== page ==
LG G6 is among the first 'all-screen' phones we're going to see in 2017
The biggest design trend in phones this year is going to involve manufacturers using massive display panels, while shrinking the bezels around them to almost nonexistence. LG is first out of the gate with exactly such a proposition: its 2017 flagship, the G6
, is ready to roll, and guess what – it's rocking a stunning 5.7" screen in the body of a phone
no bigger than last year's 5.3" G5!
Samsung and Apple are both believed to also follow similar design approaches with their own flagships later in the year, but if we take a closer look at the rumors, there's an important detail that pops up: while Samsung and Apple are expected to implement curved display panels into their handsets, LG is unapologetically sticking with a good old flat one. Hate it or love it.
Curved display panels are a sophisticated subject: while they serve a mostly aesthetic purpose, some could argue they help manufacturers build phones with better screen to body ratios – allowing bigger diagonals in narrower bodies. This claim does have some weight, although we could argue how much of a benefit there is in inflating the diagonal figure while also skewing the picture along the edges. Anyway, it appears that LG has had some bigger considerations when it came to whether it should join the curved panel bandwagon, or stick with a 'classic' flat screen. Here's what made LG's product team ultimately decide on mounting a flat LCD display.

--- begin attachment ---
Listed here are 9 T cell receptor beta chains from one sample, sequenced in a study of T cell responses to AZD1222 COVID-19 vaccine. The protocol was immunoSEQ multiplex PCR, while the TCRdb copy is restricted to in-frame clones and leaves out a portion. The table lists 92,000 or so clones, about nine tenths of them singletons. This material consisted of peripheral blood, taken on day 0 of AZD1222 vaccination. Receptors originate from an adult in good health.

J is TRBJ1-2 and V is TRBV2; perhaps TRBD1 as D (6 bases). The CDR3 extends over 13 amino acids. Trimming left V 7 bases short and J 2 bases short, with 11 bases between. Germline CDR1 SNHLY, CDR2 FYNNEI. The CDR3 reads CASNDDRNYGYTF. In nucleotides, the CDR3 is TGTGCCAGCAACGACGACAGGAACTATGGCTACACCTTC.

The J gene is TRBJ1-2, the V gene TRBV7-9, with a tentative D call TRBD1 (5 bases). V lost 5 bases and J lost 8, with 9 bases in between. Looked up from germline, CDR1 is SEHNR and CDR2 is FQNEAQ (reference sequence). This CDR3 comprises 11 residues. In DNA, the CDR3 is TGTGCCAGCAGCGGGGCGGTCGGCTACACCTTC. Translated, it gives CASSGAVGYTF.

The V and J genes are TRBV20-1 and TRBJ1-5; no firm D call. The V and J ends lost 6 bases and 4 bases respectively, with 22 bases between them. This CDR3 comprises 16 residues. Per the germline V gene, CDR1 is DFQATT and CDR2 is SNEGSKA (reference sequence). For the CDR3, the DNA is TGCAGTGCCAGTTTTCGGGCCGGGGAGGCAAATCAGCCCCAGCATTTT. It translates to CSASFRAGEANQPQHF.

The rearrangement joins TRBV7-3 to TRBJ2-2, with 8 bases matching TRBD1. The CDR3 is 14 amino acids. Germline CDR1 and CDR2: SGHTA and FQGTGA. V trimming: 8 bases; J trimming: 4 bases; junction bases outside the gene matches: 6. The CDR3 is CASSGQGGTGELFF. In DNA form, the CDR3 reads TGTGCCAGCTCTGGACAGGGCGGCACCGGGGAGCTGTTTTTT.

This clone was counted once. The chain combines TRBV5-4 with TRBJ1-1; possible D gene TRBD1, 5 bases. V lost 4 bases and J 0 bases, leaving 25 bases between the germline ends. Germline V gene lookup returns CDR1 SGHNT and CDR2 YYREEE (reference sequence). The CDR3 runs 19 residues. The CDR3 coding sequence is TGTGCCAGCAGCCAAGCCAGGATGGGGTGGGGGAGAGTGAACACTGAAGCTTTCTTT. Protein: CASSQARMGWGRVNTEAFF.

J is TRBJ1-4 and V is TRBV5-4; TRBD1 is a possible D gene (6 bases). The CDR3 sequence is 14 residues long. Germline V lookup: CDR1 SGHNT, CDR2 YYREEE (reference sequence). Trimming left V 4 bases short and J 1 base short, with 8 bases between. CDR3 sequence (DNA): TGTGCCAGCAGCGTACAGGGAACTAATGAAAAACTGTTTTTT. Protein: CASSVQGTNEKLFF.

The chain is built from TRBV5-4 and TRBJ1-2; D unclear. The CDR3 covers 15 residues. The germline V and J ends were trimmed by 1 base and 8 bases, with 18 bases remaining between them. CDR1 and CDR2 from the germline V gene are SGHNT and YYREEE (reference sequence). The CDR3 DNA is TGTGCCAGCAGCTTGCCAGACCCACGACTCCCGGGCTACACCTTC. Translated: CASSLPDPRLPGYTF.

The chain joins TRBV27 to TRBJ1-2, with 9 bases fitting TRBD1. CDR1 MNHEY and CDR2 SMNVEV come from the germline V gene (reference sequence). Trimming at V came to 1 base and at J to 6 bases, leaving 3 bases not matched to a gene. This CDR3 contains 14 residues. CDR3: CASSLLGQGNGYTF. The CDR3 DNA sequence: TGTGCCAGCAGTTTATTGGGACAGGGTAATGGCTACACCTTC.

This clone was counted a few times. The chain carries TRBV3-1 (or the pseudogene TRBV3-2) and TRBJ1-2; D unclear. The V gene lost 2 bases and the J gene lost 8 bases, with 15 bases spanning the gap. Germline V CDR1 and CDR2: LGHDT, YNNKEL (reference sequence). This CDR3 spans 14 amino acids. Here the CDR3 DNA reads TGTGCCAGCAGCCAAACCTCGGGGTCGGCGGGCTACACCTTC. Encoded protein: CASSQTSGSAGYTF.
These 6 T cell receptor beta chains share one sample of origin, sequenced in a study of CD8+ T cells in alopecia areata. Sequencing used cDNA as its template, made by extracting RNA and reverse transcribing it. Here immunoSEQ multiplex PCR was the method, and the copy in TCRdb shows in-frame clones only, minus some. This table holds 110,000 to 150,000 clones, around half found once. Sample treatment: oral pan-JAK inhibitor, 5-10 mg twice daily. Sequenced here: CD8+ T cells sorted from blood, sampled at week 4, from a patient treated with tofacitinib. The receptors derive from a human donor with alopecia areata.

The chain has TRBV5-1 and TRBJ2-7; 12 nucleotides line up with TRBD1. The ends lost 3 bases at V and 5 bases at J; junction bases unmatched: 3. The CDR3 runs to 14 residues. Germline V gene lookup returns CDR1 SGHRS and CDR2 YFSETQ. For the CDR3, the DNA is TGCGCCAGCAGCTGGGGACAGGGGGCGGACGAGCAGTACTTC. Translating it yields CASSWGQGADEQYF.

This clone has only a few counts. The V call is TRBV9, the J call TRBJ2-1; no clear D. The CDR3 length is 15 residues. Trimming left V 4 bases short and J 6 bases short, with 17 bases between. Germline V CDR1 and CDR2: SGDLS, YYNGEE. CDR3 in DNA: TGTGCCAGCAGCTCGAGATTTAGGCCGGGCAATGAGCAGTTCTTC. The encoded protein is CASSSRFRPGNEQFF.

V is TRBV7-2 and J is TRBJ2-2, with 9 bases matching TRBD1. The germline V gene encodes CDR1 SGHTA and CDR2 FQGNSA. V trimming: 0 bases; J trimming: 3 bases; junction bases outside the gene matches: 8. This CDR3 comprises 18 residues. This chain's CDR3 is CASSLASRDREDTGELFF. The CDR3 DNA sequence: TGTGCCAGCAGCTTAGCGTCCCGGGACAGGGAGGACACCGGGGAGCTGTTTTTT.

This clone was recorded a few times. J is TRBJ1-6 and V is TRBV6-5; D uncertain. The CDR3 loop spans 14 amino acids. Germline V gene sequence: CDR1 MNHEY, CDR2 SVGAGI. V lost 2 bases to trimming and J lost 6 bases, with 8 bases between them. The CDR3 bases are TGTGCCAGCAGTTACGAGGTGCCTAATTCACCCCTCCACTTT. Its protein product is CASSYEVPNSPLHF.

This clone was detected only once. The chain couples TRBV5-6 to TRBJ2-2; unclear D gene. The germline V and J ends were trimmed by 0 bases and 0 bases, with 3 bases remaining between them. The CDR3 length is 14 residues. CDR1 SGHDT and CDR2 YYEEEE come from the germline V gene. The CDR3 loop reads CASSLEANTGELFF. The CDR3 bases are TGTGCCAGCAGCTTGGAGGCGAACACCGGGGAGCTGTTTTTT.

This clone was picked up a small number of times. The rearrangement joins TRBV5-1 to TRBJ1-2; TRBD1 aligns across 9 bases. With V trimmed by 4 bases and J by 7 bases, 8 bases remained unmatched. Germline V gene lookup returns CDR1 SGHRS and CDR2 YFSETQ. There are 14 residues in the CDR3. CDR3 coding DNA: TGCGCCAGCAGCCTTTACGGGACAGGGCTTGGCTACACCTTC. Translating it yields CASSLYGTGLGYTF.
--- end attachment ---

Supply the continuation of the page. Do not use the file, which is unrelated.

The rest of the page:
LG gave us the opportunity to spend some quality time with members of the team who made the LG G6
possible, and you may be surprised at some of the arguments they had against curved screens.
REASON #1: Curved "edge" screens are uncomfortable to hold
LG argues that using 'edge' screens and 'edge' interfaces can be tiring cause muscle strain.
According to LG, curved "edge" screens, not unlike the ones Samsung is using in recent phones like the Galaxy S7 edge
, are simply uncomfortable to hold. And while Samsung has made tangible improvements in terms of comfort when operating an 'edge' handset, the experience is not yet ideal. The Galaxy Note 7 introduced some welcome progress in this area, but... well, you know how that ended up. Not only are curved screens more uncomfortable, LG says, but they can also cause more tension build-up and tiredness in hand muscles when used for longer periods, which may or may not be the case, we aren't sure. Let's say there could be some truth to this if some sort of 'edge' interface is in place, requiring you to interact more with border areas of the screen.
A side effect of the edge panel can also be an increased number of accidental taps, which could prove to be annoying, indeed.
REASON #2: Curved "edge" screens are easier to crack
Curved glass along the edges of a handset could mean frequent trips to the service center. | source - Cnet
It's hard to argue here – curved screen panels do seem to be easier to crack. Because more of the expected parts of the phone's body are now made of glass (read: the sides and edges), LG says there's an increased risk of screen cracking, should you hit or drop your device. Makes sense. Is the fancier look of the phone worth the bigger risk of shattering, and increased costs of service? That's obviously the customer's call.
So LG believes that by using a flat touchscreen panel on the G6, it's doing consumers a favor by delivering a handset that is both more comfortable and reliable. Both points make a lot of sense, but what we're wondering here is if these design decisions are going to truly resonate with customers, enough to make them look away from Samsung's (and later Apple's) shiny, curved pebbles. Time will tell, but until then, we're just going to enjoy LG's more pragmatic approach with the undeniably awesome G6.